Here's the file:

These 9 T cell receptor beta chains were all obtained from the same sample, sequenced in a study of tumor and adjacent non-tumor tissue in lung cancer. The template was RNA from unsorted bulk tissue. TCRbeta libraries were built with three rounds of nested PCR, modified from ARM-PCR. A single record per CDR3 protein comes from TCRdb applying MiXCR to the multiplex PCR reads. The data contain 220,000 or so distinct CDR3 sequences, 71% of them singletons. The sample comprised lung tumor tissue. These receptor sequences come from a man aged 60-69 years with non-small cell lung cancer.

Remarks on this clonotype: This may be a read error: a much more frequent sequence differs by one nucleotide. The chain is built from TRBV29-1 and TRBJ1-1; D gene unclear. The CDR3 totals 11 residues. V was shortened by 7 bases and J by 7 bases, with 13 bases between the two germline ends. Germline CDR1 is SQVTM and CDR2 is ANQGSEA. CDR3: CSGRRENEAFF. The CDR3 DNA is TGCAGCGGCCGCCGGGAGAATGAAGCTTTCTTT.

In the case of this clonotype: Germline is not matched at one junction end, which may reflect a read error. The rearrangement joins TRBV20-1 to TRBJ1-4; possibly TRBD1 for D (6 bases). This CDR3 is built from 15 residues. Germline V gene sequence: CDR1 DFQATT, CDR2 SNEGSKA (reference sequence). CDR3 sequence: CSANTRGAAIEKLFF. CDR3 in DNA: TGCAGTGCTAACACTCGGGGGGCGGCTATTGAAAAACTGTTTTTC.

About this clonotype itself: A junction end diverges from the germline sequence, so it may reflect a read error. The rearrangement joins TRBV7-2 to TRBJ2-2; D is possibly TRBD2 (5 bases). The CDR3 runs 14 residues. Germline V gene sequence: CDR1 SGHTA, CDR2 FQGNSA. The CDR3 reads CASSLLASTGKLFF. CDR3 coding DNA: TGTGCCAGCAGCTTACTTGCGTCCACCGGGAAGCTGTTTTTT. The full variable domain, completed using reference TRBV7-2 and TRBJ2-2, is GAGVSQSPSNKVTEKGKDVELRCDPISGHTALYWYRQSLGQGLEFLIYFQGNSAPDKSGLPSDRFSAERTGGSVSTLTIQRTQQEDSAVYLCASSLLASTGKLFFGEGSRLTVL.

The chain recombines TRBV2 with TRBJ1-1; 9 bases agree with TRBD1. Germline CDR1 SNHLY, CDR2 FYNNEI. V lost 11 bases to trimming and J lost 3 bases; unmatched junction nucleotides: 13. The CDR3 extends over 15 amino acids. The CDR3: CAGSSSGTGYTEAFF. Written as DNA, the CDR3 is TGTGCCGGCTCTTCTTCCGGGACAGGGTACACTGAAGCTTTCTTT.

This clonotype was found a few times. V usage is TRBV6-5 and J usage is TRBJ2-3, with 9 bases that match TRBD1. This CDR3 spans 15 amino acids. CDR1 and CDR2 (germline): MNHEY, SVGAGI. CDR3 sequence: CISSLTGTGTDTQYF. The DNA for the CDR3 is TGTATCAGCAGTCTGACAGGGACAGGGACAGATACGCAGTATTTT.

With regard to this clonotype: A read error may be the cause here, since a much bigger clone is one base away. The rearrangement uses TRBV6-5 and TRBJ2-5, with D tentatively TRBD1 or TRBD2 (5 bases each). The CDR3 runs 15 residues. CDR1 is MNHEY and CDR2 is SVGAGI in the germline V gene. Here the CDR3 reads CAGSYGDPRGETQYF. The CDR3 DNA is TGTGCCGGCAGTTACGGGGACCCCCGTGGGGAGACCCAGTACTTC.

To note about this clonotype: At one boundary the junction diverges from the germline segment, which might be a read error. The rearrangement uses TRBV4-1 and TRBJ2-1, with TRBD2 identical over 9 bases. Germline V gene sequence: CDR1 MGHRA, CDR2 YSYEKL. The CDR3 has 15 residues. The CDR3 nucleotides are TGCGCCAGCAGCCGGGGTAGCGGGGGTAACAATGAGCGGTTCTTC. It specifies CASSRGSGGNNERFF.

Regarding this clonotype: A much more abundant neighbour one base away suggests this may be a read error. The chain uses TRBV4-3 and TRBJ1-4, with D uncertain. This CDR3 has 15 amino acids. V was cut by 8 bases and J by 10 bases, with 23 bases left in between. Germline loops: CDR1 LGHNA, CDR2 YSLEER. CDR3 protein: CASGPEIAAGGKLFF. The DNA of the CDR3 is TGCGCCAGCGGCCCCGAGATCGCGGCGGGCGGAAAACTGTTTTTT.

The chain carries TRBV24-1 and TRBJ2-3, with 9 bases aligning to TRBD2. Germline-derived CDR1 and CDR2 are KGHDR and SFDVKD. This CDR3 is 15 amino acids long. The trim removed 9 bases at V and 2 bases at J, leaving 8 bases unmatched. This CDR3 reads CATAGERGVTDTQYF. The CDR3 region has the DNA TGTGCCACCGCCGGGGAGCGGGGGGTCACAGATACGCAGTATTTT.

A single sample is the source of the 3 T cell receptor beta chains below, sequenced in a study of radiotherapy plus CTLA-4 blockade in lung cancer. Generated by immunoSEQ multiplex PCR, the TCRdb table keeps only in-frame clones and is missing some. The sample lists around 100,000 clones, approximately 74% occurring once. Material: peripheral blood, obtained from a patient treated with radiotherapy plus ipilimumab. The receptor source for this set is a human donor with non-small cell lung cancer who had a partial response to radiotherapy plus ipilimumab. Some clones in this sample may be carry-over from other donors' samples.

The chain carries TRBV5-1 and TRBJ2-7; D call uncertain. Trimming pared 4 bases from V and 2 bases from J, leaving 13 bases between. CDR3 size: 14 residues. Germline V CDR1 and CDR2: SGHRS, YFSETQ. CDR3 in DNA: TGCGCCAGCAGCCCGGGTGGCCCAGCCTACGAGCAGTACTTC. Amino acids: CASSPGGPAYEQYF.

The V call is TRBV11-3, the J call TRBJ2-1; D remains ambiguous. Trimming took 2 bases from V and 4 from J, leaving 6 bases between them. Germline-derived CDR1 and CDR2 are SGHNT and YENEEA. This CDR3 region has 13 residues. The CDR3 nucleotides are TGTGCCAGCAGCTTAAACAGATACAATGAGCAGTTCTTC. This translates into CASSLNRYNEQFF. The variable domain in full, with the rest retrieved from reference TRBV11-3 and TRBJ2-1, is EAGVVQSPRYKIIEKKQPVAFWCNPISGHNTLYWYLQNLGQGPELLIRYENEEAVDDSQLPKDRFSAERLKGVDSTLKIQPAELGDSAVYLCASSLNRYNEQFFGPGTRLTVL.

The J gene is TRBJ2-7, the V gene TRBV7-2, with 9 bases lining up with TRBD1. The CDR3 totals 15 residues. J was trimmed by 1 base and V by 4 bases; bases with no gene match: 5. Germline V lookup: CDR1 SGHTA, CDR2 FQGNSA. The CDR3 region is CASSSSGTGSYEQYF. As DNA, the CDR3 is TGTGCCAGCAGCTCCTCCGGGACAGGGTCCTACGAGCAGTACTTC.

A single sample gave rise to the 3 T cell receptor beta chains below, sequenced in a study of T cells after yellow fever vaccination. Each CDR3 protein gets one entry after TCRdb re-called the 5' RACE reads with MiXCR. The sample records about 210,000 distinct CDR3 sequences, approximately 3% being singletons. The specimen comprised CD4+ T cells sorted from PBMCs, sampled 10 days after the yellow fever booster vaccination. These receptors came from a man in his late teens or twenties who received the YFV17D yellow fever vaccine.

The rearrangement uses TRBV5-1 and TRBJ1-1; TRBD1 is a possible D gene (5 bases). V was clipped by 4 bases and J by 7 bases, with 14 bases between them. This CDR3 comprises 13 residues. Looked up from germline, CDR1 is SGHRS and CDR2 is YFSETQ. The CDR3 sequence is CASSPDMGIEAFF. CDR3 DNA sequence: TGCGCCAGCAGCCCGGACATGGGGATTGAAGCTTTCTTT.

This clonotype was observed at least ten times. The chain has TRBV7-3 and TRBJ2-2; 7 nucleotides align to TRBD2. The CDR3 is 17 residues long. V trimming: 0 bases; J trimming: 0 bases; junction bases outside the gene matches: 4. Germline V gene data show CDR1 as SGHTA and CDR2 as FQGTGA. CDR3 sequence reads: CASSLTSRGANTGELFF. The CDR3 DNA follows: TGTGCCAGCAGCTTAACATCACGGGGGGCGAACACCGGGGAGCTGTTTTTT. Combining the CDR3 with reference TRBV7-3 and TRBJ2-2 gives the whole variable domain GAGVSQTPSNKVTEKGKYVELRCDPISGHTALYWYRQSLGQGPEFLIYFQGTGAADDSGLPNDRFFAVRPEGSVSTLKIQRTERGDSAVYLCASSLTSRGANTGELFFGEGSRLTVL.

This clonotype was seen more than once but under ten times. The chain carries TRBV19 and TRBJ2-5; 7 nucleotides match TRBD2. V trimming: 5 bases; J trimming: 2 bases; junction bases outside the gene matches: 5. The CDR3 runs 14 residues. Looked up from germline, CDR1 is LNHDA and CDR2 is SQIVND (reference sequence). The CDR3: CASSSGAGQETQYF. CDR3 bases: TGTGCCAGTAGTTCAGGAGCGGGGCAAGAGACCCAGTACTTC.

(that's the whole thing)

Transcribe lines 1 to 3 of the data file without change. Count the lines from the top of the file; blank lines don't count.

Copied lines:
These 9 T cell receptor beta chains were all obtained from the same sample, sequenced in a study of tumor and adjacent non-tumor tissue in lung cancer. The template was RNA from unsorted bulk tissue. TCRbeta libraries were built with three rounds of nested PCR, modified from ARM-PCR. A single record per CDR3 protein comes from TCRdb applying MiXCR to the multiplex PCR reads. The data contain 220,000 or so distinct CDR3 sequences, 71% of them singletons. The sample comprised lung tumor tissue. These receptor sequences come from a man aged 60-69 years with non-small cell lung cancer.

Remarks on this clonotype: This may be a read error: a much more frequent sequence differs by one nucleotide. The chain is built from TRBV29-1 and TRBJ1-1; D gene unclear. The CDR3 totals 11 residues. V was shortened by 7 bases and J by 7 bases, with 13 bases between the two germline ends. Germline CDR1 is SQVTM and CDR2 is ANQGSEA. CDR3: CSGRRENEAFF. The CDR3 DNA is TGCAGCGGCCGCCGGGAGAATGAAGCTTTCTTT.

In the case of this clonotype: Germline is not matched at one junction end, which may reflect a read error. The rearrangement joins TRBV20-1 to TRBJ1-4; possibly TRBD1 for D (6 bases). This CDR3 is built from 15 residues. Germline V gene sequence: CDR1 DFQATT, CDR2 SNEGSKA (reference sequence). CDR3 sequence: CSANTRGAAIEKLFF. CDR3 in DNA: TGCAGTGCTAACACTCGGGGGGCGGCTATTGAAAAACTGTTTTTC.